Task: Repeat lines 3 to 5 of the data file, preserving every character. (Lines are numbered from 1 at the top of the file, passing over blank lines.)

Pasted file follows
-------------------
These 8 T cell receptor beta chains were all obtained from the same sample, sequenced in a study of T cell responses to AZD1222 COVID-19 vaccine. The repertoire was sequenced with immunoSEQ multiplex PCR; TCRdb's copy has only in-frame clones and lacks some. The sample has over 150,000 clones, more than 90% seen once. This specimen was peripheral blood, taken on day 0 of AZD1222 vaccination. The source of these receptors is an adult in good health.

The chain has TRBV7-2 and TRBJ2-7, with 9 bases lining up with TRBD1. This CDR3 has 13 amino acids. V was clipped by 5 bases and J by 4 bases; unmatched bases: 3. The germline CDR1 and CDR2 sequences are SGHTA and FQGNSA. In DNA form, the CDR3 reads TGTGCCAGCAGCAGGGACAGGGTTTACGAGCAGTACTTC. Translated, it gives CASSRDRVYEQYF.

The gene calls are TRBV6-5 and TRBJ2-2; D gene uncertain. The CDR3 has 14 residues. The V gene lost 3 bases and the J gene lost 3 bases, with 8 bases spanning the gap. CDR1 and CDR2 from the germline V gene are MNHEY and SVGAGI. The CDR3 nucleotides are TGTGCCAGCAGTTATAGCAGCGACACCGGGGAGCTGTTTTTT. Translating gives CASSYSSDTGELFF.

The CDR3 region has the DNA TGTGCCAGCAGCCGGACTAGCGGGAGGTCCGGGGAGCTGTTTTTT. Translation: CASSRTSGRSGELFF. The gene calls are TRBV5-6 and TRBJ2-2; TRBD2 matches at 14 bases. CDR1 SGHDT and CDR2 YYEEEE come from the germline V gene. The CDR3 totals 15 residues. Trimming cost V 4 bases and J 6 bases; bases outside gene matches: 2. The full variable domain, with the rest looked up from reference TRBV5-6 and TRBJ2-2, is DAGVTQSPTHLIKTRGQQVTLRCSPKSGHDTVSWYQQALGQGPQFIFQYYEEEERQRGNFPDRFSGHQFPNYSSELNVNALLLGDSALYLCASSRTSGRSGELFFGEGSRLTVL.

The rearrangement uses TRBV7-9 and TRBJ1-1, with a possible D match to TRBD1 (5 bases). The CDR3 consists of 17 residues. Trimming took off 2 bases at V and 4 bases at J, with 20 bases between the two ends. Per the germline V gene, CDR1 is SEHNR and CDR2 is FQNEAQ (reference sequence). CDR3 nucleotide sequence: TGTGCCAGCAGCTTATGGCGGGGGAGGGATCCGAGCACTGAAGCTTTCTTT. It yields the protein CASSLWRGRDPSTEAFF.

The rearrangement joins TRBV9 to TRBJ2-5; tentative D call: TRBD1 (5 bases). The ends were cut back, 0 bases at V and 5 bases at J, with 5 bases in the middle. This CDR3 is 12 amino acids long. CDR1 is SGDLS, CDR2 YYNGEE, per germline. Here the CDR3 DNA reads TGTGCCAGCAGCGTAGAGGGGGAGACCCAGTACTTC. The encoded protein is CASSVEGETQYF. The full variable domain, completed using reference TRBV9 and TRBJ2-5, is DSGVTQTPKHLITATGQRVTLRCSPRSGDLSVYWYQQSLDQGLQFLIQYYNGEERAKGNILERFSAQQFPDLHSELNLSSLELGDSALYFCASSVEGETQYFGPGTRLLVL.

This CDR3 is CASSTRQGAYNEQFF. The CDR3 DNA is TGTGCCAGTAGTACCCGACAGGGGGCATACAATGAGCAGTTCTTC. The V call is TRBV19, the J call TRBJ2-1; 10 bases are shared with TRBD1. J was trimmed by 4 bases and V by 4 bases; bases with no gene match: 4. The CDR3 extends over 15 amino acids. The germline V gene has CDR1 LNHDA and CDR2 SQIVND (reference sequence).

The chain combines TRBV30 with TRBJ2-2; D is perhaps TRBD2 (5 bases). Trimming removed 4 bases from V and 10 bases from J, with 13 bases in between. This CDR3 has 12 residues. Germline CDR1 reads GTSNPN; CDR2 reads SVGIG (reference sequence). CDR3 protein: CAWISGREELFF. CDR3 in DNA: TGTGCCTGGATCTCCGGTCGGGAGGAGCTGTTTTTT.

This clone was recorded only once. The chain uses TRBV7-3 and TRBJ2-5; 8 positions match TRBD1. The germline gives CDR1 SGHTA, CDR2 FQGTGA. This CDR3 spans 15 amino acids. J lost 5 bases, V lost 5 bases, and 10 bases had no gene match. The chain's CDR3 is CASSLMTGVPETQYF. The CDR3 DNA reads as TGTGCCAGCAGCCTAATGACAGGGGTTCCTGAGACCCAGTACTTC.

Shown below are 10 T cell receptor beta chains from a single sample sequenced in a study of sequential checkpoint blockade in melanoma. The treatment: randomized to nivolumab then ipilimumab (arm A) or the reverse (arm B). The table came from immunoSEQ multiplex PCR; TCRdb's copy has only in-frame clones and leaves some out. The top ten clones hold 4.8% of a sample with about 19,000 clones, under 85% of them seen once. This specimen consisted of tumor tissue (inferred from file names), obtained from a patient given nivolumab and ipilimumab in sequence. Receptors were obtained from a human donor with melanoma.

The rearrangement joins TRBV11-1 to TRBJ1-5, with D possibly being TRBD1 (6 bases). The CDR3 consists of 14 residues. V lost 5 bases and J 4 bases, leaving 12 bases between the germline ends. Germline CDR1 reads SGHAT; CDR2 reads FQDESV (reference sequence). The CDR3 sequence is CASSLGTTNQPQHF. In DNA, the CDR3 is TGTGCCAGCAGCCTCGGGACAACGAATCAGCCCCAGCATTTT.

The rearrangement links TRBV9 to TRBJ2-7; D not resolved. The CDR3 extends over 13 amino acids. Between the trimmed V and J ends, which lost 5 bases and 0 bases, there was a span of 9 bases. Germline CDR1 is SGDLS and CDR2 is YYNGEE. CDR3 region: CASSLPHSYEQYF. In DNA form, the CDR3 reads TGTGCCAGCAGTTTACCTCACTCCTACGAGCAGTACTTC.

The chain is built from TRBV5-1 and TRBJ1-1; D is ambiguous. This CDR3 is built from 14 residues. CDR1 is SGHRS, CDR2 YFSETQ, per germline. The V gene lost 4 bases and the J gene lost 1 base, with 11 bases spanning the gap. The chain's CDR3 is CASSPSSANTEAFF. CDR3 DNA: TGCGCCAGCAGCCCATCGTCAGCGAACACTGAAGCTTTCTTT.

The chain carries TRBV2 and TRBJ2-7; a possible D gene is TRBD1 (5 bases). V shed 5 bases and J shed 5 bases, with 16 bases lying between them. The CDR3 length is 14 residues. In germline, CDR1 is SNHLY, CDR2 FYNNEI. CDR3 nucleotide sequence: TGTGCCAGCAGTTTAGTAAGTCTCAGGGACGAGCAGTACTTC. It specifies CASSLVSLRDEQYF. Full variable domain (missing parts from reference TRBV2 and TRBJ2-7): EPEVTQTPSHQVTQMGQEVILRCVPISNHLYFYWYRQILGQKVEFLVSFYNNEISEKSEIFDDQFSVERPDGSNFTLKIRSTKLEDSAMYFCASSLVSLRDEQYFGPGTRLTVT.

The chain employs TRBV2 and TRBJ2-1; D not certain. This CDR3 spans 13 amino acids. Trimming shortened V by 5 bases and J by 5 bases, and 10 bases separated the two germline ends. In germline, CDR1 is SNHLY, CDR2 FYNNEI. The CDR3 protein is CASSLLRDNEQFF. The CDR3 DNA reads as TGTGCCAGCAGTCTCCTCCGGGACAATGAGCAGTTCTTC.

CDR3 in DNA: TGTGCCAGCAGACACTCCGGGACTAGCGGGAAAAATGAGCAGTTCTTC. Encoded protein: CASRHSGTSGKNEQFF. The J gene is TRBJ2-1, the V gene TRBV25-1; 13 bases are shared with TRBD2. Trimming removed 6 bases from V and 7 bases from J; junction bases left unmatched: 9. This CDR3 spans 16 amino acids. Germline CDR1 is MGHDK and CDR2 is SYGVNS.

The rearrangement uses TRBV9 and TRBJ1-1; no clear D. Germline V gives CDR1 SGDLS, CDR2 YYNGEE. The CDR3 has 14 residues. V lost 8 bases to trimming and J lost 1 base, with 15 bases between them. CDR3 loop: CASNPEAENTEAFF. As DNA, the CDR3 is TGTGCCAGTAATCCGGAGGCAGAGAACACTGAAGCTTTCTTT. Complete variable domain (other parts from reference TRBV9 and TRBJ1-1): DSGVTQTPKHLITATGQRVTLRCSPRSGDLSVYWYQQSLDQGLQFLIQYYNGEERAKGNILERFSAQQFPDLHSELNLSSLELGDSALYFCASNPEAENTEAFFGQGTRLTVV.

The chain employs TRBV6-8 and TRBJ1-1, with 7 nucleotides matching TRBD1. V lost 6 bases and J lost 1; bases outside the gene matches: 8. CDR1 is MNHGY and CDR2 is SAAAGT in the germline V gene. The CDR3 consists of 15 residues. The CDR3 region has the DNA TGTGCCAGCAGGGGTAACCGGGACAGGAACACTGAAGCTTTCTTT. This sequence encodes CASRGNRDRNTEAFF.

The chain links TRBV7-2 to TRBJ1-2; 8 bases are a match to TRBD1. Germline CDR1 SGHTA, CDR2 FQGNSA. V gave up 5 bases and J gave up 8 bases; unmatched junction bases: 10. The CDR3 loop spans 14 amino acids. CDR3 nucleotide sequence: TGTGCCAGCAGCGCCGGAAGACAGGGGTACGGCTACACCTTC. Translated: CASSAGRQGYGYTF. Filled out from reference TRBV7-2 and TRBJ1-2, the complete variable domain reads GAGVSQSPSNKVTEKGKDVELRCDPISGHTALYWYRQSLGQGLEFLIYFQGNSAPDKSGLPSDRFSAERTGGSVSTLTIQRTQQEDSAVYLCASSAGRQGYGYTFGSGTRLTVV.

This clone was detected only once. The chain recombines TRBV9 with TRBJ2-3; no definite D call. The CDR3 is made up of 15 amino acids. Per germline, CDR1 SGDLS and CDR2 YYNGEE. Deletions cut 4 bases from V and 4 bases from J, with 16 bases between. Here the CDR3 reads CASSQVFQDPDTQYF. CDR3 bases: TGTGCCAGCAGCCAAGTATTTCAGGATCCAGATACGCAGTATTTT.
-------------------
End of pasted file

The gene calls are TRBV6-5 and TRBJ2-2; D gene uncertain. The CDR3 has 14 residues. The V gene lost 3 bases and the J gene lost 3 bases, with 8 bases spanning the gap. CDR1 and CDR2 from the germline V gene are MNHEY and SVGAGI. The CDR3 nucleotides are TGTGCCAGCAGTTATAGCAGCGACACCGGGGAGCTGTTTTTT. Translating gives CASSYSSDTGELFF.

The CDR3 region has the DNA TGTGCCAGCAGCCGGACTAGCGGGAGGTCCGGGGAGCTGTTTTTT. Translation: CASSRTSGRSGELFF. The gene calls are TRBV5-6 and TRBJ2-2; TRBD2 matches at 14 bases. CDR1 SGHDT and CDR2 YYEEEE come from the germline V gene. The CDR3 totals 15 residues. Trimming cost V 4 bases and J 6 bases; bases outside gene matches: 2. The full variable domain, with the rest looked up from reference TRBV5-6 and TRBJ2-2, is DAGVTQSPTHLIKTRGQQVTLRCSPKSGHDTVSWYQQALGQGPQFIFQYYEEEERQRGNFPDRFSGHQFPNYSSELNVNALLLGDSALYLCASSRTSGRSGELFFGEGSRLTVL.

The rearrangement uses TRBV7-9 and TRBJ1-1, with a possible D match to TRBD1 (5 bases). The CDR3 consists of 17 residues. Trimming took off 2 bases at V and 4 bases at J, with 20 bases between the two ends. Per the germline V gene, CDR1 is SEHNR and CDR2 is FQNEAQ (reference sequence). CDR3 nucleotide sequence: TGTGCCAGCAGCTTATGGCGGGGGAGGGATCCGAGCACTGAAGCTTTCTTT. It yields the protein CASSLWRGRDPSTEAFF.